The Zohrab Information Center is excited to announce its next event, to be held via Zoom on Thursday, October 15, 2020 at 7 PM Eastern Time. Kicking off the 2020 Fall Series exploring Oriental Orthodox Christianity and Armenian Responses to Racism, the event is a Panel Discussion on Oriental Orthodox Christianity and the Problem of Racism. You can register for the Zoom Meeting here:
After registering, you will receive a confirmation email containing information about joining the meeting. Note that you need to make sure you have selected the October 15 date for the registration.
Racism, and particularly anti-Black racism, pervade American society, as the murder of George Floyd and the subsequent protests and national debate around the murder made clear. As immigrants and people of color in the United States, Oriental Orthodox Christians have their own complicated historical and contemporary entanglements with racial identification and racism. This Panel Discussion highlights different Oriental Orthodox perspectives on race and racialization. It also seeks to think collectively about the possibility of a shared Oriental Orthodox Christian response to the problem of racism. The panel is composed of members of and experts on three of the different Oriental Orthodox Christian Churches.
Each panelist will discuss issues around race and racism relevant to their church and area of expertise, with particular attention to the question of race and racism in America. The goal of the panel is to push the conversation within in each church and to help each other consider ways to confront problems within our communities. Ultimately, the conversation will explore the possibility of a shared Oriental Orthodox Christian response to racism. We ask what such a response would look like, given the different historical experiences of each of our churches.
Each of the panelists brings expertise and experience with a different Oriental Orthodox Christian community in the United States:
Dcn. Henok Elias, of the Ge’ez Rite, alongside his liturgical and homiletical duties, is an elementary school educator, translator, editor, and writer with a MA in Dispute Resolution from Pepperdine University School of Law. He has a peer-reviewed article on ‘race’ in The Journal of the California Caucus of College and University Ombuds, a podcast (Tewahido Bible Study) on semitic scriptural interpretation, and a podcast (Philosophy of Art and Science) that highlights multi-ethnic converts to our Afroasiatic Orthodox Christian Communion.
Candace Lukasik is a postdoctoral research associate at the John C. Danforth Center on Religion and Politics at Washington University in St. Louis. She earned her Ph.D. in Sociocultural Anthropology at the University of California, Berkeley. Based on fifteen months of ethnographic fieldwork between Egypt and the United States, her first book project explores the transnational circulation of political subjectivities and religious practices through the lens of Coptic Orthodox Christian emigration. For this project, she has received a Religion, Spirituality, and Democratic Renewal Fellowship for 2020-2021, funded by the Social Science Research Council and the Fetzer Institute. In addition to academic scholarship, she has written opinion editorials and short-form essays for Anthropology News, Public Orthodoxy, The Tahrir Institute for Middle East Policy, and The Coptic Canadian History Project (CCHP), and is a curator for New Directions in the Anthropology of Christianity. Between 2019-2022, she will be a participant in Fordham University’s Orthodox Christian Studies Center project on Orthodoxy and Human Rights, funded by the Henry R. Luce Initiative on Religion and International Affairs.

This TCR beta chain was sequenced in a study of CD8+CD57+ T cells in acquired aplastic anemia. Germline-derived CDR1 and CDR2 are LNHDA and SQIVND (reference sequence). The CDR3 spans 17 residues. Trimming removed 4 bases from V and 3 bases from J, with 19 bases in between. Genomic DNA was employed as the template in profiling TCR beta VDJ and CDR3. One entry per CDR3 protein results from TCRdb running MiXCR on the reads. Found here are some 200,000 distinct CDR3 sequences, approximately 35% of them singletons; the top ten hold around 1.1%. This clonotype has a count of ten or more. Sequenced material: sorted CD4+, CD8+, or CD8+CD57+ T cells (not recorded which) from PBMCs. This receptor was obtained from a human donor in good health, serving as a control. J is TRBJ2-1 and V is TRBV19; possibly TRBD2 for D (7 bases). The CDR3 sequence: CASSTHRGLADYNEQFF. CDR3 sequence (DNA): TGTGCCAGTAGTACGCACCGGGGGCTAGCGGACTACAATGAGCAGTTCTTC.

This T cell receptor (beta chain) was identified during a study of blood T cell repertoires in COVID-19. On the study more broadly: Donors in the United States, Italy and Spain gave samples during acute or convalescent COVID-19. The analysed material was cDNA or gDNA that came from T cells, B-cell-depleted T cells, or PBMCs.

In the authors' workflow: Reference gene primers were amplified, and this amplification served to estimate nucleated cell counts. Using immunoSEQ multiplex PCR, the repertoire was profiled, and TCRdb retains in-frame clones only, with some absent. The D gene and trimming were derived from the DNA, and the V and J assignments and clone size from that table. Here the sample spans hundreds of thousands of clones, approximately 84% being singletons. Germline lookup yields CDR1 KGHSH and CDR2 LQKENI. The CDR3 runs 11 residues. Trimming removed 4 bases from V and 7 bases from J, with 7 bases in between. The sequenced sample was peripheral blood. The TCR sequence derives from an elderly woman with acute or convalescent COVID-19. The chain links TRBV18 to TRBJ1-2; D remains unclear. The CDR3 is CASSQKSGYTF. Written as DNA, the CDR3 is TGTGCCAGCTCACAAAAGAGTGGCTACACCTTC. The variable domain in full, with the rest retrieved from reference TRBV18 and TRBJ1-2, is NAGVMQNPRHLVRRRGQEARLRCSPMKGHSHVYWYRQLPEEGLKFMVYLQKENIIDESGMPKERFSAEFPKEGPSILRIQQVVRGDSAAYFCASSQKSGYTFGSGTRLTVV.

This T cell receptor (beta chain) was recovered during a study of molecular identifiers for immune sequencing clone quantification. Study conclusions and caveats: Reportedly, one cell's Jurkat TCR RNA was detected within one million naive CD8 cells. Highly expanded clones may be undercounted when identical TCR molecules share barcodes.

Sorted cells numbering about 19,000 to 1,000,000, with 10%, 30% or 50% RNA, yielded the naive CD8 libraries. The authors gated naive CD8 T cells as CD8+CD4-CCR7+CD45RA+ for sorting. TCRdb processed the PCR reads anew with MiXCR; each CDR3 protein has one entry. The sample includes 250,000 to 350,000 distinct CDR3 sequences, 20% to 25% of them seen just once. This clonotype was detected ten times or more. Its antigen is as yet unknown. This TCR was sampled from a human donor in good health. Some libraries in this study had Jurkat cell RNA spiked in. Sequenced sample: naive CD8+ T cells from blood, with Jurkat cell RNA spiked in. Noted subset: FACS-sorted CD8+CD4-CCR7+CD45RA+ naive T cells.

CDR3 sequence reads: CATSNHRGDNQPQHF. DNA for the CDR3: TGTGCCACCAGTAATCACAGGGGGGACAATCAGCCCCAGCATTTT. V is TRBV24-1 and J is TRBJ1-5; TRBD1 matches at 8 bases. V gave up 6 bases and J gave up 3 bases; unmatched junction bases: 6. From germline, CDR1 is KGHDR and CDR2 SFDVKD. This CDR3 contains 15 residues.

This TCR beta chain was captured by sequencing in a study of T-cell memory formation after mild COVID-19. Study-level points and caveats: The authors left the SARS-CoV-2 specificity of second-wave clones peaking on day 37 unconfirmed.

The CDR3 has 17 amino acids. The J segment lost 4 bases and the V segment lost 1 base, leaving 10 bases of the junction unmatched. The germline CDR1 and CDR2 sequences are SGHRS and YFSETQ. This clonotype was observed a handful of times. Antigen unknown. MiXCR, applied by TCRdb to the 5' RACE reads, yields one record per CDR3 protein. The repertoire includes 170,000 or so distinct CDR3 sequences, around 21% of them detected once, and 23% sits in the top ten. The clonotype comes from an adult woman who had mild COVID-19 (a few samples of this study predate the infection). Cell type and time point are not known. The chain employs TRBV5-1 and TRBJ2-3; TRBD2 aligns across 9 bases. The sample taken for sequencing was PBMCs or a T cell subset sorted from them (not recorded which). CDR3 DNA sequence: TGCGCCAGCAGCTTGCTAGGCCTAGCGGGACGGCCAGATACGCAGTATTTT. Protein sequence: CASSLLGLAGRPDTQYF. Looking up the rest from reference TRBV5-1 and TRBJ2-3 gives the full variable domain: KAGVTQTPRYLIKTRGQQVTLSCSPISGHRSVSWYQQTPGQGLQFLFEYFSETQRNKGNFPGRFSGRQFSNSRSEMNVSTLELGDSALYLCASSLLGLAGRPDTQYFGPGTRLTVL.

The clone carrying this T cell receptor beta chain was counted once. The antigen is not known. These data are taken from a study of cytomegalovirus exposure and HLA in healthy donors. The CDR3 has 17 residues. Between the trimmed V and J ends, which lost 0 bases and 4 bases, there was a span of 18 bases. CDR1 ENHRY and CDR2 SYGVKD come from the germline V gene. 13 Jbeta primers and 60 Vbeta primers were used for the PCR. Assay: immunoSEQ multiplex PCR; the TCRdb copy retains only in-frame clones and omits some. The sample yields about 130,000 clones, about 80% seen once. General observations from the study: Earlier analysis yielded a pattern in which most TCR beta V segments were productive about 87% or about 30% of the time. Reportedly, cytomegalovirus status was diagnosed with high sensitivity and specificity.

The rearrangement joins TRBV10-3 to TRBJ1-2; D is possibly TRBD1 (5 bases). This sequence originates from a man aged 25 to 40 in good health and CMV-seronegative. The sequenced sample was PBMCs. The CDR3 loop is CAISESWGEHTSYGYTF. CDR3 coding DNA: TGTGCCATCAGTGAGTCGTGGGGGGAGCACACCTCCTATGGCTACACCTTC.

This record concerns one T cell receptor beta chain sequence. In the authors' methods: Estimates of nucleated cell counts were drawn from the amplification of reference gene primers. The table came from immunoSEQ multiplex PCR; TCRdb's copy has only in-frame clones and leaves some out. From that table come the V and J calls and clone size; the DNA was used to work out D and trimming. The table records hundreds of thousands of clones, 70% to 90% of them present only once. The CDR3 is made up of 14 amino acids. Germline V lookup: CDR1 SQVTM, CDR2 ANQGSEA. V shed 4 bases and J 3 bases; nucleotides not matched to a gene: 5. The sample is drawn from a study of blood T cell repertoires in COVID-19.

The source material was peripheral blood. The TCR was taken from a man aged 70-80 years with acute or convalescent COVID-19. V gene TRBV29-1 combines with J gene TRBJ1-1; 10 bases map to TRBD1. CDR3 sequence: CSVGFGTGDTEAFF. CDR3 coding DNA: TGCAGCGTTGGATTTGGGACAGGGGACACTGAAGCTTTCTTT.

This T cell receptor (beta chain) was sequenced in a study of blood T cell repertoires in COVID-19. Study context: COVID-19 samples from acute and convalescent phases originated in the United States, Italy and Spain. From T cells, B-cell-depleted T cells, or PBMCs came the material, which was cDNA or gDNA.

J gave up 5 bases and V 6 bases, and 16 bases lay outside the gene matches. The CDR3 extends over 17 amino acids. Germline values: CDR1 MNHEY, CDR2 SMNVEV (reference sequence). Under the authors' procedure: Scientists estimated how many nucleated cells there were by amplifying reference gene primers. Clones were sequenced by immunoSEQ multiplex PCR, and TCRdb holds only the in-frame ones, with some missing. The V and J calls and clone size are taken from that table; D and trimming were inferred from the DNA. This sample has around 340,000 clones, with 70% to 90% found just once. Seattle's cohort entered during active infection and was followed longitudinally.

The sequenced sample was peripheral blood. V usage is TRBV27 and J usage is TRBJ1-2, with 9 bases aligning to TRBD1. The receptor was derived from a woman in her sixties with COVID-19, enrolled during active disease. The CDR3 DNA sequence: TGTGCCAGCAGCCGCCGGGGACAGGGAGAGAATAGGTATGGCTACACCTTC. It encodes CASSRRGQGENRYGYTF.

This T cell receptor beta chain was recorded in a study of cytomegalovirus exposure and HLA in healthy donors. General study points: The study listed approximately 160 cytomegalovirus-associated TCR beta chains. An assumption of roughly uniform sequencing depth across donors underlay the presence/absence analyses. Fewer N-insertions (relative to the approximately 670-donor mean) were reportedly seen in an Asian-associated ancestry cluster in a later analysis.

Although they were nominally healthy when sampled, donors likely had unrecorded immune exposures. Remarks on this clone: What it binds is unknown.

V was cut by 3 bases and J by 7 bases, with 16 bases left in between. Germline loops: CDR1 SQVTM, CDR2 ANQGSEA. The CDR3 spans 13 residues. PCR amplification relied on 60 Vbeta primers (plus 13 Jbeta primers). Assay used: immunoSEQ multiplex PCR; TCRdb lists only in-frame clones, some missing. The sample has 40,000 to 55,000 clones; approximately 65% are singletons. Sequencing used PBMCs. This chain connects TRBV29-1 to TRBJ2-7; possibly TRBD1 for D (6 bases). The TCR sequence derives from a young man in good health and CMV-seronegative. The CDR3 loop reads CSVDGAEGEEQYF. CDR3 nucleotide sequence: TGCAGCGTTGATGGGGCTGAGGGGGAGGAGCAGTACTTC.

Dn. Dr. Christopher Sheklian is the Director of the Krikor and Clara Zohrab Information Center, a research library and presentation space attached to the Eastern Diocese of the Armenian Apostolic Church in New York and also serves as an adjunct professor at St. Nersess Armenian Seminary. He received a BA in Anthropology from the University of California, Berkeley, and his Masters and then his PhD in Anthropology from the University of Chicago with his dissertation, “Theology and the Community: The Armenian Minority, Tradition, and Secularism in Turkey.” He was ordained a deacon of the Armenian Church by Archbishop Hovnan Derderian in his home parish of Yettem, CA in 2006. Prior to his appointment as the Director of Zohrab Information Center, Dr. Sheklian was a Manoogian Post-Doctoral Fellow in Armenian Studies at the University of Michigan. He has taught at the University of Chicago, the University of Michigan, and Wesleyan University. Dr. Sheklian specializes in the Anthropology of religion and secularism, studying the role of liturgy and law in the lives of religious minorities and has published on these topics.